Saturday, 19 December 2015

Belvoir House

West front

I am grateful to the Northern Ireland Forestry Service for providing me with photographs of Belvoir House, Newtownbreda, Belfast, which enables me to share my passion and fascination of Belvoir with others.
BELVOIR HOUSE was a large, three storey, mid-18th century mansion set in a demesne of 6,348 acres in 1876.

The top storey was treated as an attic, above the cornice.

It had a seven-bay front and a three-bay break-front centre with four giant Doric pilasters supporting a pediment, flanked by two oculi.

East front

There was a curved bow on the eastern side elevation.

At the apex of the pediment the Bateson baronets' coat-of-arms was prominently displayed, their crest being a bat's wing; and their motto Nocte Volamus.

The great mansion boasted an impressive staircase hall and the stairs had a cast-iron balustrade.

The original owners of Belvoir were the Hill-Trevors, Viscounts Dungannon, who, in turn, sold the estate to the Batesons, Barons Deramore.
Lord Dungannon's seat at Belvoir was probably the largest and grandest private dwelling in Belfast, and remained thus until its deplorable demolition. The only other possible contenders would have been Lord Donegall's Tudor-Revival pile at Ormeau Park; or Orangefield, residence of the Houston family of bankers.
Belvoir House was demolished on the 18th February, 1961, by the NI Forest Service.

The site is now the main car park.

Today the forest park extends to 185 acres.

Belvoir House was considered a candidate for the new Parliament of Northern Ireland as a possible seat of Government before the Stormont Estate was chosen.

Belvoir was also contemplated by HM Government as the official residence of the new Governor of Northern Ireland (Hillsborough Castle, or Government House as it became known, was chosen instead).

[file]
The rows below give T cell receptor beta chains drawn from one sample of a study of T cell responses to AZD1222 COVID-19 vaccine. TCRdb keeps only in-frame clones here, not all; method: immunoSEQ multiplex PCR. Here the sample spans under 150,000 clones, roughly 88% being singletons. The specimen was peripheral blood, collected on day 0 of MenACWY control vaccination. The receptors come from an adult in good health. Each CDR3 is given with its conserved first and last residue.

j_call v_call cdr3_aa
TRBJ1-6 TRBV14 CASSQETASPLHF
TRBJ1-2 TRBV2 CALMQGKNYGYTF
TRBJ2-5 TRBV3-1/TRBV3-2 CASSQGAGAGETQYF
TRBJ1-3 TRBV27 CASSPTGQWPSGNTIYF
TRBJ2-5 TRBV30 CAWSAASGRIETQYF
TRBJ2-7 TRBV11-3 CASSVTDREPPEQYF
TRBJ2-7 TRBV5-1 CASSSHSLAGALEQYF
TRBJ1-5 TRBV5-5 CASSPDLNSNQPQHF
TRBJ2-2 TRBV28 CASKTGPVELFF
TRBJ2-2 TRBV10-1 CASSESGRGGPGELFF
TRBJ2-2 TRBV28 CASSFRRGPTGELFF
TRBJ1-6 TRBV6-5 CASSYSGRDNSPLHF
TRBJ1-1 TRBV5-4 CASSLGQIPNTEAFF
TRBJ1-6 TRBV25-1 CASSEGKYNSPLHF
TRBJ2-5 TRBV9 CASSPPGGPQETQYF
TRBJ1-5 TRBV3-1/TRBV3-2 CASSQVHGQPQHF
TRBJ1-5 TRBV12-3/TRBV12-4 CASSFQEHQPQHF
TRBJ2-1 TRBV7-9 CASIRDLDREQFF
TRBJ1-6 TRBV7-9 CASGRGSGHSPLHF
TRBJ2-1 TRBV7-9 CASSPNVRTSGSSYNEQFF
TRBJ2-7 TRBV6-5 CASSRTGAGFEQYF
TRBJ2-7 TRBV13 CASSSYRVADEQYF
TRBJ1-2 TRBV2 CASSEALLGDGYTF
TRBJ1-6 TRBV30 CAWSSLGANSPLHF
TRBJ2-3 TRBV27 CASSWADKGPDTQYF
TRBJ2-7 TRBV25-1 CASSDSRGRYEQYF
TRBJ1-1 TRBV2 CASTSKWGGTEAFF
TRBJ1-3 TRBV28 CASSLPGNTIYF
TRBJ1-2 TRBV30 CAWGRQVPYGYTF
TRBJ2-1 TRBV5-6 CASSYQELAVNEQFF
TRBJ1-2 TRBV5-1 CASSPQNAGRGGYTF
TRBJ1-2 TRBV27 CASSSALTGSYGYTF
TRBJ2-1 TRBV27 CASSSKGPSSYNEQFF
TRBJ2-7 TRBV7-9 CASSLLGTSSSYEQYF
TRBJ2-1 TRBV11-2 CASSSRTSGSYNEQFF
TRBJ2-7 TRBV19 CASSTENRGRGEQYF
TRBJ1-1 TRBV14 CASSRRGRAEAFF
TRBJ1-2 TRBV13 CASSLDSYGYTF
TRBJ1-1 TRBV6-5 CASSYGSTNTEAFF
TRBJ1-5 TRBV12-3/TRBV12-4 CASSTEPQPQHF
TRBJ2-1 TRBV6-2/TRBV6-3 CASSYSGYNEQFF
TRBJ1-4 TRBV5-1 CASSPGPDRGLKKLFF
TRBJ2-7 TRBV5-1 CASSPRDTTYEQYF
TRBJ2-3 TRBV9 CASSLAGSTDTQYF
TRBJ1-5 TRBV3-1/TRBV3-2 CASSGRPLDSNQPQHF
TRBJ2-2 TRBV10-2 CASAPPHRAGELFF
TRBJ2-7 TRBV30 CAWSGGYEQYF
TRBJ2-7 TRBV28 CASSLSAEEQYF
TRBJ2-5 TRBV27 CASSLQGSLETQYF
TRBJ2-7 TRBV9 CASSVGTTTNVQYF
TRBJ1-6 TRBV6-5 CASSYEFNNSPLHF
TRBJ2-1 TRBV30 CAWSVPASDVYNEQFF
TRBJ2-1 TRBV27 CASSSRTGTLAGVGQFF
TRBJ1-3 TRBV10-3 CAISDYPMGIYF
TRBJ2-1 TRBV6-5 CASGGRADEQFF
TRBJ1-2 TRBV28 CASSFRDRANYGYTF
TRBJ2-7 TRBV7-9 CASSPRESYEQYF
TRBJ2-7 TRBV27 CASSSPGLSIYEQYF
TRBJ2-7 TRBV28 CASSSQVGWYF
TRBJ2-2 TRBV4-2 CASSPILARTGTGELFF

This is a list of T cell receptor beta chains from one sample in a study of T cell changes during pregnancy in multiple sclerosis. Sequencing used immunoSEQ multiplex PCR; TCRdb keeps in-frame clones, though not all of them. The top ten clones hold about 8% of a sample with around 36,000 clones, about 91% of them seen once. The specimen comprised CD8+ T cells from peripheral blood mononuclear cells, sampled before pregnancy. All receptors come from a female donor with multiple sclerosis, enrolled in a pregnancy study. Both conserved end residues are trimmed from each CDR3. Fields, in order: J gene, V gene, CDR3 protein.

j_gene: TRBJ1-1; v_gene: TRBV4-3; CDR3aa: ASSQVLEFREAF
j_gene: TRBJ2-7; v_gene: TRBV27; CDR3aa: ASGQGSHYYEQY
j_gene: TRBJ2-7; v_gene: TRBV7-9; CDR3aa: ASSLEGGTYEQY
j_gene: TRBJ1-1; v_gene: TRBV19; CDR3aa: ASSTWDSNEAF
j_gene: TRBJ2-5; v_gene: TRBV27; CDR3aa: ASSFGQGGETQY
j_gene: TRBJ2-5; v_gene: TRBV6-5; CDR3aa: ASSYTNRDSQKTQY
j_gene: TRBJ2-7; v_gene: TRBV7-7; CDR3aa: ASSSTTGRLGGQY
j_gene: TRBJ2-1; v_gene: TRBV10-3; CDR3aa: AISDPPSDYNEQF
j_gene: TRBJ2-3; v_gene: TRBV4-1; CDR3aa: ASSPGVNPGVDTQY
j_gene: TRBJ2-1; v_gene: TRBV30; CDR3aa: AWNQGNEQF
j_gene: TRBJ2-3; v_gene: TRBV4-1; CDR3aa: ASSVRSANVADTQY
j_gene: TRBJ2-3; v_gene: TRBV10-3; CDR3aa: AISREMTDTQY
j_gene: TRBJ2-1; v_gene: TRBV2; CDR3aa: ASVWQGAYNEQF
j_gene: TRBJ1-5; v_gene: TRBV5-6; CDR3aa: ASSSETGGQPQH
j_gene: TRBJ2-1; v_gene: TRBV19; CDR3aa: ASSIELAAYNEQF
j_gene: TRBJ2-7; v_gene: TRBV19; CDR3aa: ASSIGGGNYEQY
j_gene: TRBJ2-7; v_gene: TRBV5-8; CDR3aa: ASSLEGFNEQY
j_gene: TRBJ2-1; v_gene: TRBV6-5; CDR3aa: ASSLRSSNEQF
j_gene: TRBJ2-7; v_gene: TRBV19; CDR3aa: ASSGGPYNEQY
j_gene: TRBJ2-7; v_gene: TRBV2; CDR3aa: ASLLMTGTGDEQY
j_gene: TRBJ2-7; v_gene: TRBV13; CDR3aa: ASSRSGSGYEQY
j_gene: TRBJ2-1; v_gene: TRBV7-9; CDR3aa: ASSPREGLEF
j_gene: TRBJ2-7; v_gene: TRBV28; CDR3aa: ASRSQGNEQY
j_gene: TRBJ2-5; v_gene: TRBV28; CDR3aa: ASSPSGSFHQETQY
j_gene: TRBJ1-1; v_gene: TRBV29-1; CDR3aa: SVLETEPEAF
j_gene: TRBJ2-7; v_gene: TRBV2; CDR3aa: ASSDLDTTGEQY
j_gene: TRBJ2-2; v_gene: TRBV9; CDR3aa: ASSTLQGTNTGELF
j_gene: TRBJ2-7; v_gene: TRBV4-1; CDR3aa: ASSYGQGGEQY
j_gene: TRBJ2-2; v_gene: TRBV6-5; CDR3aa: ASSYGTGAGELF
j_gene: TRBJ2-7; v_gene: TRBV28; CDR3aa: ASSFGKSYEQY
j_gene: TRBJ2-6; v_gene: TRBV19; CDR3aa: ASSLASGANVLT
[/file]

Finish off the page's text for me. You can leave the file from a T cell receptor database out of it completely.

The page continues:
The two governments felt that the surrounding demesne and parkland was too extensive at the time.

The picture at the very top shows the west entrance front, which was opposite the present stable-yard where the RSPB has its office.

The west side of the house was long, so the actual door entrance would have been beyond the stables (the rear courtyard buildings and the conservatory attached to the House, at ground floor level, cannot be seen in the picture).

North front

The picture immediately above shows the garden front with its portico, facing northwards towards the motte and the formal gardens below.

The Irish Aesthete has written about the house and posted several good images.

Ben Simon has published A Treasured Landscape: The Heritage Of Belvoir Park.

First published in May, 2009.

5 comments :

Sandy said...

Very interesting, as usual, Tim.

Rossetti's Wombat said...

Did the Duke of Wellington stay at Belvoir?

Chloe said...

Would the owners of Belvoir House have kept any animals? Chloe Gillen Age 9

Timothy Belmont said...

Hello Chloe,

Yes, they had a farm on the Belvoir estate which was quite close to the present stables.

They'd have farmed all kinds of livestock - cows, sheep, pigs, horses, hens, pheasant and a lot more!

Tim

Anonymous said...

as a boy i watched the beautiful house blow up